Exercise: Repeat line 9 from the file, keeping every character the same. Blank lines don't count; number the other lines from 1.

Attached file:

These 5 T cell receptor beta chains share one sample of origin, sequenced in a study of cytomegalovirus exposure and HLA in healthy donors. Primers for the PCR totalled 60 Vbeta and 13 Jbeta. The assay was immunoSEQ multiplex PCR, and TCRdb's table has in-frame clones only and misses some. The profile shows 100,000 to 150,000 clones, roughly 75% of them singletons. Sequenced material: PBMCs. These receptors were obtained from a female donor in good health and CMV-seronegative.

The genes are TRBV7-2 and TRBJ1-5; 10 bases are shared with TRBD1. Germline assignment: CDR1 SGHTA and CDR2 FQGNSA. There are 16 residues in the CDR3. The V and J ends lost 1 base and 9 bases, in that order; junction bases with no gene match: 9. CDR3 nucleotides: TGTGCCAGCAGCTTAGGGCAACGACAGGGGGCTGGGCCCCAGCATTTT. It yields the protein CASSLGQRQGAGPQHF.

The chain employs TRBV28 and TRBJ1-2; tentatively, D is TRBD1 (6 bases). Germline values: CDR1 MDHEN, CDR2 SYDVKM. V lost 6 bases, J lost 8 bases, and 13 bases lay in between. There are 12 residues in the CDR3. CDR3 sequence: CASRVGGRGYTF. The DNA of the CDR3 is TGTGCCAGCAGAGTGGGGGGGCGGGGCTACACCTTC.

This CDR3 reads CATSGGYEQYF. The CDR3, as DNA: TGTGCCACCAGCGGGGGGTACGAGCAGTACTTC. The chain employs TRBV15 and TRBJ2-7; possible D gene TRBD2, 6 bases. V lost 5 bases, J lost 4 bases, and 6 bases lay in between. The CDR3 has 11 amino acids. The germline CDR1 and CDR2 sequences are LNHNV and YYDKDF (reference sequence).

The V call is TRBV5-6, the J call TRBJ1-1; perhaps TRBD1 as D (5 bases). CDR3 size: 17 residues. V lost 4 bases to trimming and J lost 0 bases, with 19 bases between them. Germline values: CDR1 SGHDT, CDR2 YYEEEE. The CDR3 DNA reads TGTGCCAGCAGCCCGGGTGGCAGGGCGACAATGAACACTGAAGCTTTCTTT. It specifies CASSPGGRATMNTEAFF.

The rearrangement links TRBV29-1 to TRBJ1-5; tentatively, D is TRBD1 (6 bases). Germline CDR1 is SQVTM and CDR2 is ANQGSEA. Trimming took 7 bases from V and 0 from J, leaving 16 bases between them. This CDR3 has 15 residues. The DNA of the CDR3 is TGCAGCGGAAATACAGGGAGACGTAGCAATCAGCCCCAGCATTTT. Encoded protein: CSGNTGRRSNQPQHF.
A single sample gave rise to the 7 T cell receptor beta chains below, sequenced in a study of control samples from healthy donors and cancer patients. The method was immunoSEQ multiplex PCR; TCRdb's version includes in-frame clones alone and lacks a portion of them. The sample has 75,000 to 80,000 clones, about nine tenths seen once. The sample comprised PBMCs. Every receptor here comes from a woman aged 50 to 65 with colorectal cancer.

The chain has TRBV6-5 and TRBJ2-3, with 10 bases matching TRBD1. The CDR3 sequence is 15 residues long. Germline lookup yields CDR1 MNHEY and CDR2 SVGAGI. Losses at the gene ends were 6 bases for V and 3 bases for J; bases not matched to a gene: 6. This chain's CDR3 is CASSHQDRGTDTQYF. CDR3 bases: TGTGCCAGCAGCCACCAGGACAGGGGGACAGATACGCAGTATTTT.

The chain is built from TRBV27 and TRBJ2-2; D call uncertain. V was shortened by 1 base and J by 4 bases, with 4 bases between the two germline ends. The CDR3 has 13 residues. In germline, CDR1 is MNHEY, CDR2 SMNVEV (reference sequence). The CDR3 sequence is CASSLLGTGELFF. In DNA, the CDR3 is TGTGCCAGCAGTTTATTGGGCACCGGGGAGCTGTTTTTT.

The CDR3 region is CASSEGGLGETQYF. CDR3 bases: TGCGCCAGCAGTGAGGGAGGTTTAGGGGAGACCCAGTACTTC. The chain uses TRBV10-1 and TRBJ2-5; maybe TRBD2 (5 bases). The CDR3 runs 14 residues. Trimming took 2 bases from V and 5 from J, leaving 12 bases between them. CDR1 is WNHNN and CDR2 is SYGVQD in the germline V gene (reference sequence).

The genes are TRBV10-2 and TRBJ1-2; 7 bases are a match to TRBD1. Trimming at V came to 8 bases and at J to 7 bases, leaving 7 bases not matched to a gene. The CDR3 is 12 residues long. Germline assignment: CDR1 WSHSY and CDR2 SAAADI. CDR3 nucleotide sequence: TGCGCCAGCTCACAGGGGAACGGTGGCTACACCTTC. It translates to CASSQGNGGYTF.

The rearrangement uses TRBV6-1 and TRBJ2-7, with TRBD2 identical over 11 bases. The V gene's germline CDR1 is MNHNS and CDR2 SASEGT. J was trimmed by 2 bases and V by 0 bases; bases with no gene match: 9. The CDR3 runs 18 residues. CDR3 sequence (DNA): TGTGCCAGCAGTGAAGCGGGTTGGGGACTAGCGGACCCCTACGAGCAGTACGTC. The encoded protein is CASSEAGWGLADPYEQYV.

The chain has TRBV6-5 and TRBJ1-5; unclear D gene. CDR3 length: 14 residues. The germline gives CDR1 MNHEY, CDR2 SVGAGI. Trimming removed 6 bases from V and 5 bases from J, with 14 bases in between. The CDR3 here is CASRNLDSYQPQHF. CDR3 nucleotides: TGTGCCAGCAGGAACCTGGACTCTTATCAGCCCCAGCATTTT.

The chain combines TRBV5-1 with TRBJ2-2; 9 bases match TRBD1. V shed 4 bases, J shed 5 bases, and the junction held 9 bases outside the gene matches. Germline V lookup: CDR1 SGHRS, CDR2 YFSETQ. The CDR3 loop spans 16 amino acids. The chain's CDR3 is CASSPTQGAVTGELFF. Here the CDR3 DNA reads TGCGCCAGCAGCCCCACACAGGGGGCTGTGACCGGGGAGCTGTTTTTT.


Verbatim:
The chain is built from TRBV27 and TRBJ2-2; D call uncertain. V was shortened by 1 base and J by 4 bases, with 4 bases between the two germline ends. The CDR3 has 13 residues. In germline, CDR1 is MNHEY, CDR2 SMNVEV (reference sequence). The CDR3 sequence is CASSLLGTGELFF. In DNA, the CDR3 is TGTGCCAGCAGTTTATTGGGCACCGGGGAGCTGTTTTTT.